Friday, August 01, 2008


A disgraceful episode in Kenya’s recent history remains unexplained despite a pledge from the Government last year that answers would be forthcoming.

Between December 30, 2006, and February last year, at least 140 men, women and children fleeing conflict in Somalia were arrested as they tried to enter the country.

According to an Amnesty International report, most of the detainees were held for weeks without charge and some were reportedly tortured or otherwise ill-treated. Some were allegedly beaten by Kenyan police officers and forced to undress before being photographed. Foreign interrogators were also allowed to question some.

The detainees did not have access to their relatives or to lawyers as would be expected for most prisoners. All were also denied access to the United Nations High Commission for Refugees or to asylum procedures.

The global human rights body found 85 of these people were unlawfully transferred to Somalia, then a war-zone.

"Four, who were residents of the United Kingdom, were sent from Somalia to the UK and released," AI says. "The remaining 81 (13 of them women who had their children with them or were pregnant) were transferred to Ethiopia.

"However, Ethiopian authorities only acknowledge the detention of 41 people, 22 of whom were later released. One was brought to military court and the whereabouts of the remaining 40 detainees are unknown."

Only one detainee from the original group of 140 was charged in Kenya. Twenty-seven were either released or deported. The location of the remaining 27 detainees was unknown as at mid-last year.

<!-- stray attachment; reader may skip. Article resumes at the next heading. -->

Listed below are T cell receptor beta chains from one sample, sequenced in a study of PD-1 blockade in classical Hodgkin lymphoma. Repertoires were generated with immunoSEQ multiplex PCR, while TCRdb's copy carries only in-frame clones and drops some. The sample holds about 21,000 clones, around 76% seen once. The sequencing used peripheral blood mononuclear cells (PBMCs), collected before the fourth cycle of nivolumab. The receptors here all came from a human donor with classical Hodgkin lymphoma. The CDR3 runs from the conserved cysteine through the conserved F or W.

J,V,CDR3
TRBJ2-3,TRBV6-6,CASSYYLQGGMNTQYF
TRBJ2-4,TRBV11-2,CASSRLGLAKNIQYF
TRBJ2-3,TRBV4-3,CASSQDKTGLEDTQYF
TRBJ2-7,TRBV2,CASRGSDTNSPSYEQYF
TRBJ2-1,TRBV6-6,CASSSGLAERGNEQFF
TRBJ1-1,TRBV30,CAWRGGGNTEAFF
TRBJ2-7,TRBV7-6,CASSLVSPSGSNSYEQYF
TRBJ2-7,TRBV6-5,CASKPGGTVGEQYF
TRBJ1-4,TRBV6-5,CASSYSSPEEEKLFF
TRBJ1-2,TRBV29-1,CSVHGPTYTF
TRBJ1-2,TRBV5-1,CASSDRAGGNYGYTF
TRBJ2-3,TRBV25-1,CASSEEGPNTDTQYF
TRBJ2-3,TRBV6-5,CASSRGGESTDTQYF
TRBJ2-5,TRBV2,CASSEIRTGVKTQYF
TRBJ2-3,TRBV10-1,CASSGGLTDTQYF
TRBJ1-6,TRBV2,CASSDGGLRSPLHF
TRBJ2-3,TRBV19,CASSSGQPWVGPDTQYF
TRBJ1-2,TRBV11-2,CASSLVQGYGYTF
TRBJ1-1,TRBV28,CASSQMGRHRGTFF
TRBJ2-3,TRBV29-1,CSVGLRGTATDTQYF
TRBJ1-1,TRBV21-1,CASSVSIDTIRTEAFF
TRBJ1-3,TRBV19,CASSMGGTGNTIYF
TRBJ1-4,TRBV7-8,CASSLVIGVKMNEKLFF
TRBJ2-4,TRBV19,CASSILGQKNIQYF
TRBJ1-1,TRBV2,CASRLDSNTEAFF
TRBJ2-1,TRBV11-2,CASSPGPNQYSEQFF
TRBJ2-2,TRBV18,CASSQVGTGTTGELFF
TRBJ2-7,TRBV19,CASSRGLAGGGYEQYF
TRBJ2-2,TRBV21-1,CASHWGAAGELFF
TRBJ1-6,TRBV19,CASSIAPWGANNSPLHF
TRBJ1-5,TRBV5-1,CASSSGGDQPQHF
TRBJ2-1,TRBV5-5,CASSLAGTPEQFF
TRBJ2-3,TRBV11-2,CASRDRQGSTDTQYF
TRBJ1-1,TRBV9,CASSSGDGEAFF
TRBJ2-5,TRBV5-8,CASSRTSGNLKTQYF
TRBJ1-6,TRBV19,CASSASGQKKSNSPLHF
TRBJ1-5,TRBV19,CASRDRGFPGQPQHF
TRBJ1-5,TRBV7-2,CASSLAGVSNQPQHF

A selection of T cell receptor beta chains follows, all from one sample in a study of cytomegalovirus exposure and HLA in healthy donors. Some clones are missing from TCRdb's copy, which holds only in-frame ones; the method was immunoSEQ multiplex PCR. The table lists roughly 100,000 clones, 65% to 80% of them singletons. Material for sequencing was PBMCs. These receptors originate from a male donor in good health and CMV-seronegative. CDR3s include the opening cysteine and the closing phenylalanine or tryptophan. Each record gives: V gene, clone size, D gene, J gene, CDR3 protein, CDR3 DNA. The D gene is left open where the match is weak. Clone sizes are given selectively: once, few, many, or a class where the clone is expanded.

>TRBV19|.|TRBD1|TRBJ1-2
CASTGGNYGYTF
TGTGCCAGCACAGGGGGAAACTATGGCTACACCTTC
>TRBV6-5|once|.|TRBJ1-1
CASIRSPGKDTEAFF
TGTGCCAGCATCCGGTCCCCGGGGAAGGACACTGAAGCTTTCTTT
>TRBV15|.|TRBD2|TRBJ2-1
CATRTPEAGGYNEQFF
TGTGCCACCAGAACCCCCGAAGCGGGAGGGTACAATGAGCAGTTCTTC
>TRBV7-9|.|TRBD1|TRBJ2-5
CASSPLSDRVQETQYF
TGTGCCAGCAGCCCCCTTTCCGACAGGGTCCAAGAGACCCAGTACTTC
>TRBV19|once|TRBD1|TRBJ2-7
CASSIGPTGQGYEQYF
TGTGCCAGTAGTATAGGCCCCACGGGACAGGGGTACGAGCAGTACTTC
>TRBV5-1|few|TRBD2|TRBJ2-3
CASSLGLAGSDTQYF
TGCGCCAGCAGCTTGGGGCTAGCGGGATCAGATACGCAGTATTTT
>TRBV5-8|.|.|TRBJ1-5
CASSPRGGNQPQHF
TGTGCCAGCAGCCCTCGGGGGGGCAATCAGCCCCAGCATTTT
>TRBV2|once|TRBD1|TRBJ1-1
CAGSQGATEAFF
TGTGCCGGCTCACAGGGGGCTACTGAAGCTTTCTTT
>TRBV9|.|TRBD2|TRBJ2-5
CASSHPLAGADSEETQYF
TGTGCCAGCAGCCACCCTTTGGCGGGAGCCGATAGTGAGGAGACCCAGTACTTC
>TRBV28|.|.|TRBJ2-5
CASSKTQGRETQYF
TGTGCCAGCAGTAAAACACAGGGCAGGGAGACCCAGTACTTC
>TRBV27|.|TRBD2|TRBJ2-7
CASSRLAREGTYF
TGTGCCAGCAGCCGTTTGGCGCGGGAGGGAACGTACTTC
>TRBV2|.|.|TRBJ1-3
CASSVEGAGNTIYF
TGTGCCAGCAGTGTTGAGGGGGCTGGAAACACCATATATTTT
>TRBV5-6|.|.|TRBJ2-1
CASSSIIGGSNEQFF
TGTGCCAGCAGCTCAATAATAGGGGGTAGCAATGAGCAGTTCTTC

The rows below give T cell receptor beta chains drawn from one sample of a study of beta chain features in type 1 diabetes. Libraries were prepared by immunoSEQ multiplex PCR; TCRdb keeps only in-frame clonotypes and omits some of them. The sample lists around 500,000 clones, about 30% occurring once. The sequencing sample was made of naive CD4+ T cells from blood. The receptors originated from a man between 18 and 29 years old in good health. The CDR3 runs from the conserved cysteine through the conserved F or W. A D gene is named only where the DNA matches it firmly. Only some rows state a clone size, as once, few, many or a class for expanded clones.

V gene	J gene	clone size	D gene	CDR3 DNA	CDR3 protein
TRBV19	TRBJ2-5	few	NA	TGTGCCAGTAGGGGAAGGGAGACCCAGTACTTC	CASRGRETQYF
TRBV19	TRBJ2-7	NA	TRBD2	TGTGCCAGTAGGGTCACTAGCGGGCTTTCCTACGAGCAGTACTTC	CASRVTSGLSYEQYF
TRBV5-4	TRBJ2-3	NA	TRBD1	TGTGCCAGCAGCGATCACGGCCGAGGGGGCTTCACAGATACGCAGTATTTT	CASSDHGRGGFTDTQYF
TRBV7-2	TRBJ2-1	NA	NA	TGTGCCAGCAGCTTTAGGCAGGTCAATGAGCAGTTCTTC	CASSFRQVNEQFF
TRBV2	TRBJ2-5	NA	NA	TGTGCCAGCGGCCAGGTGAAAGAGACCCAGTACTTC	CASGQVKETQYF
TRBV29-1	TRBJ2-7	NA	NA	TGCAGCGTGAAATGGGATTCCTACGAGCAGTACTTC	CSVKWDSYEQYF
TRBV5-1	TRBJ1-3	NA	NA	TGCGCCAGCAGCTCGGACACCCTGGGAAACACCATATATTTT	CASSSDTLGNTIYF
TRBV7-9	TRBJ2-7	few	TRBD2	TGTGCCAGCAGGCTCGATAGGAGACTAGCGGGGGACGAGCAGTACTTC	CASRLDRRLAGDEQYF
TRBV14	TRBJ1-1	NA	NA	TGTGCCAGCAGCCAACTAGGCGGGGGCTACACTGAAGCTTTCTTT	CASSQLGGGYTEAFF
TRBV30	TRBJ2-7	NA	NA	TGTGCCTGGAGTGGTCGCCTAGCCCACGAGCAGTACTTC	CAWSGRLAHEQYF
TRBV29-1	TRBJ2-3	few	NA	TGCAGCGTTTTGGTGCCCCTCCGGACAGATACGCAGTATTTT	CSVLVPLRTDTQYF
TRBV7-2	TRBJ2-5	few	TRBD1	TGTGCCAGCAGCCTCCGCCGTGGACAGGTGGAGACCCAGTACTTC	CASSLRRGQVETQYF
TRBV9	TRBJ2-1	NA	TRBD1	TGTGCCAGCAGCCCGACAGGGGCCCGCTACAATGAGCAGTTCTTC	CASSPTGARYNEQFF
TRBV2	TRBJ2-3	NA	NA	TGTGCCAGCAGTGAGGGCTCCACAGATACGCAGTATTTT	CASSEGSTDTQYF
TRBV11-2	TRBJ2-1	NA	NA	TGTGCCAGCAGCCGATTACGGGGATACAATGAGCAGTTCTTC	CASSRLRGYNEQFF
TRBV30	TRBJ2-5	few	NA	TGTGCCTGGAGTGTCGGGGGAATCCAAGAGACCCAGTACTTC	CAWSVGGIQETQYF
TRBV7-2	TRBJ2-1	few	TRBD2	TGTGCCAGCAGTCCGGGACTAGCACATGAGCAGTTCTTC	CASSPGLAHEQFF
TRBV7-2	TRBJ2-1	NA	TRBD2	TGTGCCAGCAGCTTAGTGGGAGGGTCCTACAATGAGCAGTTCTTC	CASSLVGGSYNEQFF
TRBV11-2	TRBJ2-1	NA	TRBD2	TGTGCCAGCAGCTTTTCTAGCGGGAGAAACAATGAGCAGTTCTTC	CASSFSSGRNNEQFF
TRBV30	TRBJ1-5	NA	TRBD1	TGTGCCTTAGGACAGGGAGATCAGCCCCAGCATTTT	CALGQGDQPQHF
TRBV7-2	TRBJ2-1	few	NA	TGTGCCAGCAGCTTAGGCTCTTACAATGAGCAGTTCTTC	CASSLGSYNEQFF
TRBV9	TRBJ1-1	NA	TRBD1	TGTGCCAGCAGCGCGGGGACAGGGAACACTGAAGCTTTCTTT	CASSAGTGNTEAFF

Local human rights groups have claimed that at least 19 Kenyan citizens were involved in the renditions — transfers to other nations without the involvement of the courts or the judicial process. They also provided testimony from some of the 27 people arrested at the Kenya-Somali border and later released in the country, corroborating findings of mistreatment of detainees.

Last October, the Government said a list of 19 deportees provided by these groups did not include any Kenyans. However, it did not address the question of any detainees whose fate is unknown or answer to the charges of those released that they were tortured by foreign agents.

Even if the Government is telling the truth about not transfering citizens to other countries (apart from Mohammad Abdul Malik, currently in Guantanamo Bay, Cuba) it has to account for everyone police arrested.

The prospect of any individuals still being held incommunicado because their status as citizens precludes them being renditioned is as horrifying as the claims Kenyan suspects have been bundled off to prisons in foreign lands.

Mounting concern in the Muslim community over harassment or discrimination in the application and enforcement of the law led to the appointment of a Presidential Special Action Committee. According to a restricted report by the committee obtained by The Standard: "There is evidence Kenyan Muslims have been unlawfully removed... to foreign countries without due process of the law."

This is a serious charge that deserves credible answers. How can foreign investigators come and get people from a soverign country like Kenya, ship or transfer them to unknown destinations without considerations of international law and without any due reverence to the authority of the Government of Kenya ? What is wrong with our judiciary or what is wrong in charging the same suspects in our own country ?

Amnesty International has called on Ethiopian, Kenyan and Somali authorities to immediately disclose the fate and whereabouts of all detainees.

"Detainees must be promptly charged and tried before an ordinary court or else released," AI says. "No one should be transferred to the custody of another state unless the transfer is carried out in line with international standards." We concur.

While the transfer of terror suspects is often necessary, it should be done within the law and only to nations where they are unlikely to face torture, ill-treatment or other human rights violations.

The war on terror can and should be fought without trampling the Constitution.